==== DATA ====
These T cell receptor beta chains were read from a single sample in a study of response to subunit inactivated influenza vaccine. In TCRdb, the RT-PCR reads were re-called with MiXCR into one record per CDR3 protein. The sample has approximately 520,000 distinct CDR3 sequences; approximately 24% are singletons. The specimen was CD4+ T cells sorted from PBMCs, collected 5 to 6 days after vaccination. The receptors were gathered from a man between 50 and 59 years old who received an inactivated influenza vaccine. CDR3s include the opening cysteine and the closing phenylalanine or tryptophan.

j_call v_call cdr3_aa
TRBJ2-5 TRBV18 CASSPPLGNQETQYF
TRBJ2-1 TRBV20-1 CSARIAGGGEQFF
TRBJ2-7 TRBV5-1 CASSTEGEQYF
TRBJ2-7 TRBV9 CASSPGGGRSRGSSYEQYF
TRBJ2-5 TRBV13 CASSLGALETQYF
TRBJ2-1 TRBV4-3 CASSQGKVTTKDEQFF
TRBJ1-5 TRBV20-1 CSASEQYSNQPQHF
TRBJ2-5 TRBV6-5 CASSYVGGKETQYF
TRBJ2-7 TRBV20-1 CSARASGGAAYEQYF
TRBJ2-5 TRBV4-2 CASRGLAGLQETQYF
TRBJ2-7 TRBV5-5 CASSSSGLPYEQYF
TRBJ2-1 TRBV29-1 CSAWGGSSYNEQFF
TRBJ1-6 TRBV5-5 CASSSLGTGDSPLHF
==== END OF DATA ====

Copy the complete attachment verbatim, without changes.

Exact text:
These T cell receptor beta chains were read from a single sample in a study of response to subunit inactivated influenza vaccine. In TCRdb, the RT-PCR reads were re-called with MiXCR into one record per CDR3 protein. The sample has approximately 520,000 distinct CDR3 sequences; approximately 24% are singletons. The specimen was CD4+ T cells sorted from PBMCs, collected 5 to 6 days after vaccination. The receptors were gathered from a man between 50 and 59 years old who received an inactivated influenza vaccine. CDR3s include the opening cysteine and the closing phenylalanine or tryptophan.

j_call v_call cdr3_aa
TRBJ2-5 TRBV18 CASSPPLGNQETQYF
TRBJ2-1 TRBV20-1 CSARIAGGGEQFF
TRBJ2-7 TRBV5-1 CASSTEGEQYF
TRBJ2-7 TRBV9 CASSPGGGRSRGSSYEQYF
TRBJ2-5 TRBV13 CASSLGALETQYF
TRBJ2-1 TRBV4-3 CASSQGKVTTKDEQFF
TRBJ1-5 TRBV20-1 CSASEQYSNQPQHF
TRBJ2-5 TRBV6-5 CASSYVGGKETQYF
TRBJ2-7 TRBV20-1 CSARASGGAAYEQYF
TRBJ2-5 TRBV4-2 CASRGLAGLQETQYF
TRBJ2-7 TRBV5-5 CASSSSGLPYEQYF
TRBJ2-1 TRBV29-1 CSAWGGSSYNEQFF
TRBJ1-6 TRBV5-5 CASSSLGTGDSPLHF